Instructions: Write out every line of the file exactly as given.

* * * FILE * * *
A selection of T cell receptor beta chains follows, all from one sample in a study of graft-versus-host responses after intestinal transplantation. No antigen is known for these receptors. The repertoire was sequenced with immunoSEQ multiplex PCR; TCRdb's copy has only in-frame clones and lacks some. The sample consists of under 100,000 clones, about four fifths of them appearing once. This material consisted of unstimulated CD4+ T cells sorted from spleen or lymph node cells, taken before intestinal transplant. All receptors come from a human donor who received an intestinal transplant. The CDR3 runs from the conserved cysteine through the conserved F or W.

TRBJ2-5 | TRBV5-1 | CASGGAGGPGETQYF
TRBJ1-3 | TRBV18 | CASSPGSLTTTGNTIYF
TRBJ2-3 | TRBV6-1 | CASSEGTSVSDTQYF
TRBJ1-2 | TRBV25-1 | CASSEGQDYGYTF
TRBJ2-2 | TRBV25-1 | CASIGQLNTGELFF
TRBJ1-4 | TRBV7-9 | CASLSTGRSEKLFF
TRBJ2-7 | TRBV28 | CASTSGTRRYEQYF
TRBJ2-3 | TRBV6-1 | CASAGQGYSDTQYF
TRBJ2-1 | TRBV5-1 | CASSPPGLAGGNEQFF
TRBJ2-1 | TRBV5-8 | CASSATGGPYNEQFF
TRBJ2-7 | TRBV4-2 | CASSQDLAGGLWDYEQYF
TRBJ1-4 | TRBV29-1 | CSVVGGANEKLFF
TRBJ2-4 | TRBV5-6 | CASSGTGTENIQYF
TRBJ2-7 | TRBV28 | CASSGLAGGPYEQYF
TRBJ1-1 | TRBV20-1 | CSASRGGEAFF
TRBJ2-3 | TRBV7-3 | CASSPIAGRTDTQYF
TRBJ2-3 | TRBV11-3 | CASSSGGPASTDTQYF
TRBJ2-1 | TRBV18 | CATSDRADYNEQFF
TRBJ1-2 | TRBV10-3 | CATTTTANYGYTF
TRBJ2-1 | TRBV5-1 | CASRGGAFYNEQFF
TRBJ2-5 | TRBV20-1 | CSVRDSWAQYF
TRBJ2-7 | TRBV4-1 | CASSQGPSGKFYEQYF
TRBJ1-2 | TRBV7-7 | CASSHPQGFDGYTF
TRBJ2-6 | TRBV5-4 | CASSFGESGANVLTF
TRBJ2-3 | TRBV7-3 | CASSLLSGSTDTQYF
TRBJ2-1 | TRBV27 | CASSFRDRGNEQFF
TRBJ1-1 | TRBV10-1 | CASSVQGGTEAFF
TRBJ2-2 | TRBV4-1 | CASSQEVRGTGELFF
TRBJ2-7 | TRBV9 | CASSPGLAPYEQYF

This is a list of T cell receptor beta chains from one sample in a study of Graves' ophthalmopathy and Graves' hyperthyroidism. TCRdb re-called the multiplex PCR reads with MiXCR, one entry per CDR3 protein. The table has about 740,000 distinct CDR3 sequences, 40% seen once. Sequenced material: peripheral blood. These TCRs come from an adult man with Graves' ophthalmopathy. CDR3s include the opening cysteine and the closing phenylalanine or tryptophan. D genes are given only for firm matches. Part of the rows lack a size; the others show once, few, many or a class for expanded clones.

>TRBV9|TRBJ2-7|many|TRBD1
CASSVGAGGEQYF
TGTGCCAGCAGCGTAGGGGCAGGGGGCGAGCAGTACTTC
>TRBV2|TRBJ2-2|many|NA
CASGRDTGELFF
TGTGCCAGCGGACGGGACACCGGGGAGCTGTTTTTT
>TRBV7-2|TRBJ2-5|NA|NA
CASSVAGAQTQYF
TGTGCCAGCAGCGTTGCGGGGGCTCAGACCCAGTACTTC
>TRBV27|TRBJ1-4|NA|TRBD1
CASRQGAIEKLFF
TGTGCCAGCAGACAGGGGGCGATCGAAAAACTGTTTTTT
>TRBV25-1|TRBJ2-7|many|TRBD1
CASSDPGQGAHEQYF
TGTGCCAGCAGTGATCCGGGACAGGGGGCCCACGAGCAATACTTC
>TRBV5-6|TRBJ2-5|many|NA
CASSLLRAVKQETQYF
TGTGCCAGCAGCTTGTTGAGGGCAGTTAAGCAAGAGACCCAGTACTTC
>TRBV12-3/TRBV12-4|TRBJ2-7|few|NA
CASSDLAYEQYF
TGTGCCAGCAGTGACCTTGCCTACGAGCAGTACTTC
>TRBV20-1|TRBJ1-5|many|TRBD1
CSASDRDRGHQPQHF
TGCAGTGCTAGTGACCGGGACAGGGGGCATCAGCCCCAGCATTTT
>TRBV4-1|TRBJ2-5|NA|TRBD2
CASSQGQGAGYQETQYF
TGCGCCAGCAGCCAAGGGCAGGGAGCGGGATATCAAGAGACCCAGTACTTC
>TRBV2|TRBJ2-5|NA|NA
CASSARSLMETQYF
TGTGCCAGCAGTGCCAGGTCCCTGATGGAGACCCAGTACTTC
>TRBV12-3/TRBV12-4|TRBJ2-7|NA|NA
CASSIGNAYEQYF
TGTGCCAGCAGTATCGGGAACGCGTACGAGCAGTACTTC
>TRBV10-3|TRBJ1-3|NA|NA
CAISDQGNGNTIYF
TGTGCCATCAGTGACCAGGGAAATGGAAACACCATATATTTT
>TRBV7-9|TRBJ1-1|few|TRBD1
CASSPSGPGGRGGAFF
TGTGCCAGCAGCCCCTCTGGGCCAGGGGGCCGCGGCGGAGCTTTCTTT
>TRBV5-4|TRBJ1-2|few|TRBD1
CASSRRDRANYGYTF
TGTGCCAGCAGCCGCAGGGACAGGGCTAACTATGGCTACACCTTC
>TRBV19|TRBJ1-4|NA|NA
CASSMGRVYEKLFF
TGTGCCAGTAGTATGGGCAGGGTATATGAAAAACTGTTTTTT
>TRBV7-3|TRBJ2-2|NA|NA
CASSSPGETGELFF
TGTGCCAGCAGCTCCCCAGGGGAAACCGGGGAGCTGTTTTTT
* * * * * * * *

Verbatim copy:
A selection of T cell receptor beta chains follows, all from one sample in a study of graft-versus-host responses after intestinal transplantation. No antigen is known for these receptors. The repertoire was sequenced with immunoSEQ multiplex PCR; TCRdb's copy has only in-frame clones and lacks some. The sample consists of under 100,000 clones, about four fifths of them appearing once. This material consisted of unstimulated CD4+ T cells sorted from spleen or lymph node cells, taken before intestinal transplant. All receptors come from a human donor who received an intestinal transplant. The CDR3 runs from the conserved cysteine through the conserved F or W.

TRBJ2-5 | TRBV5-1 | CASGGAGGPGETQYF
TRBJ1-3 | TRBV18 | CASSPGSLTTTGNTIYF
TRBJ2-3 | TRBV6-1 | CASSEGTSVSDTQYF
TRBJ1-2 | TRBV25-1 | CASSEGQDYGYTF
TRBJ2-2 | TRBV25-1 | CASIGQLNTGELFF
TRBJ1-4 | TRBV7-9 | CASLSTGRSEKLFF
TRBJ2-7 | TRBV28 | CASTSGTRRYEQYF
TRBJ2-3 | TRBV6-1 | CASAGQGYSDTQYF
TRBJ2-1 | TRBV5-1 | CASSPPGLAGGNEQFF
TRBJ2-1 | TRBV5-8 | CASSATGGPYNEQFF
TRBJ2-7 | TRBV4-2 | CASSQDLAGGLWDYEQYF
TRBJ1-4 | TRBV29-1 | CSVVGGANEKLFF
TRBJ2-4 | TRBV5-6 | CASSGTGTENIQYF
TRBJ2-7 | TRBV28 | CASSGLAGGPYEQYF
TRBJ1-1 | TRBV20-1 | CSASRGGEAFF
TRBJ2-3 | TRBV7-3 | CASSPIAGRTDTQYF
TRBJ2-3 | TRBV11-3 | CASSSGGPASTDTQYF
TRBJ2-1 | TRBV18 | CATSDRADYNEQFF
TRBJ1-2 | TRBV10-3 | CATTTTANYGYTF
TRBJ2-1 | TRBV5-1 | CASRGGAFYNEQFF
TRBJ2-5 | TRBV20-1 | CSVRDSWAQYF
TRBJ2-7 | TRBV4-1 | CASSQGPSGKFYEQYF
TRBJ1-2 | TRBV7-7 | CASSHPQGFDGYTF
TRBJ2-6 | TRBV5-4 | CASSFGESGANVLTF
TRBJ2-3 | TRBV7-3 | CASSLLSGSTDTQYF
TRBJ2-1 | TRBV27 | CASSFRDRGNEQFF
TRBJ1-1 | TRBV10-1 | CASSVQGGTEAFF
TRBJ2-2 | TRBV4-1 | CASSQEVRGTGELFF
TRBJ2-7 | TRBV9 | CASSPGLAPYEQYF

This is a list of T cell receptor beta chains from one sample in a study of Graves' ophthalmopathy and Graves' hyperthyroidism. TCRdb re-called the multiplex PCR reads with MiXCR, one entry per CDR3 protein. The table has about 740,000 distinct CDR3 sequences, 40% seen once. Sequenced material: peripheral blood. These TCRs come from an adult man with Graves' ophthalmopathy. CDR3s include the opening cysteine and the closing phenylalanine or tryptophan. D genes are given only for firm matches. Part of the rows lack a size; the others show once, few, many or a class for expanded clones.

>TRBV9|TRBJ2-7|many|TRBD1
CASSVGAGGEQYF
TGTGCCAGCAGCGTAGGGGCAGGGGGCGAGCAGTACTTC
>TRBV2|TRBJ2-2|many|NA
CASGRDTGELFF
TGTGCCAGCGGACGGGACACCGGGGAGCTGTTTTTT
>TRBV7-2|TRBJ2-5|NA|NA
CASSVAGAQTQYF
TGTGCCAGCAGCGTTGCGGGGGCTCAGACCCAGTACTTC
>TRBV27|TRBJ1-4|NA|TRBD1
CASRQGAIEKLFF
TGTGCCAGCAGACAGGGGGCGATCGAAAAACTGTTTTTT
>TRBV25-1|TRBJ2-7|many|TRBD1
CASSDPGQGAHEQYF
TGTGCCAGCAGTGATCCGGGACAGGGGGCCCACGAGCAATACTTC
>TRBV5-6|TRBJ2-5|many|NA
CASSLLRAVKQETQYF
TGTGCCAGCAGCTTGTTGAGGGCAGTTAAGCAAGAGACCCAGTACTTC
>TRBV12-3/TRBV12-4|TRBJ2-7|few|NA
CASSDLAYEQYF
TGTGCCAGCAGTGACCTTGCCTACGAGCAGTACTTC
>TRBV20-1|TRBJ1-5|many|TRBD1
CSASDRDRGHQPQHF
TGCAGTGCTAGTGACCGGGACAGGGGGCATCAGCCCCAGCATTTT
>TRBV4-1|TRBJ2-5|NA|TRBD2
CASSQGQGAGYQETQYF
TGCGCCAGCAGCCAAGGGCAGGGAGCGGGATATCAAGAGACCCAGTACTTC
>TRBV2|TRBJ2-5|NA|NA
CASSARSLMETQYF
TGTGCCAGCAGTGCCAGGTCCCTGATGGAGACCCAGTACTTC
>TRBV12-3/TRBV12-4|TRBJ2-7|NA|NA
CASSIGNAYEQYF
TGTGCCAGCAGTATCGGGAACGCGTACGAGCAGTACTTC
>TRBV10-3|TRBJ1-3|NA|NA
CAISDQGNGNTIYF
TGTGCCATCAGTGACCAGGGAAATGGAAACACCATATATTTT
>TRBV7-9|TRBJ1-1|few|TRBD1
CASSPSGPGGRGGAFF
TGTGCCAGCAGCCCCTCTGGGCCAGGGGGCCGCGGCGGAGCTTTCTTT
>TRBV5-4|TRBJ1-2|few|TRBD1
CASSRRDRANYGYTF
TGTGCCAGCAGCCGCAGGGACAGGGCTAACTATGGCTACACCTTC
>TRBV19|TRBJ1-4|NA|NA
CASSMGRVYEKLFF
TGTGCCAGTAGTATGGGCAGGGTATATGAAAAACTGTTTTTT
>TRBV7-3|TRBJ2-2|NA|NA
CASSSPGETGELFF
TGTGCCAGCAGCTCCCCAGGGGAAACCGGGGAGCTGTTTTTT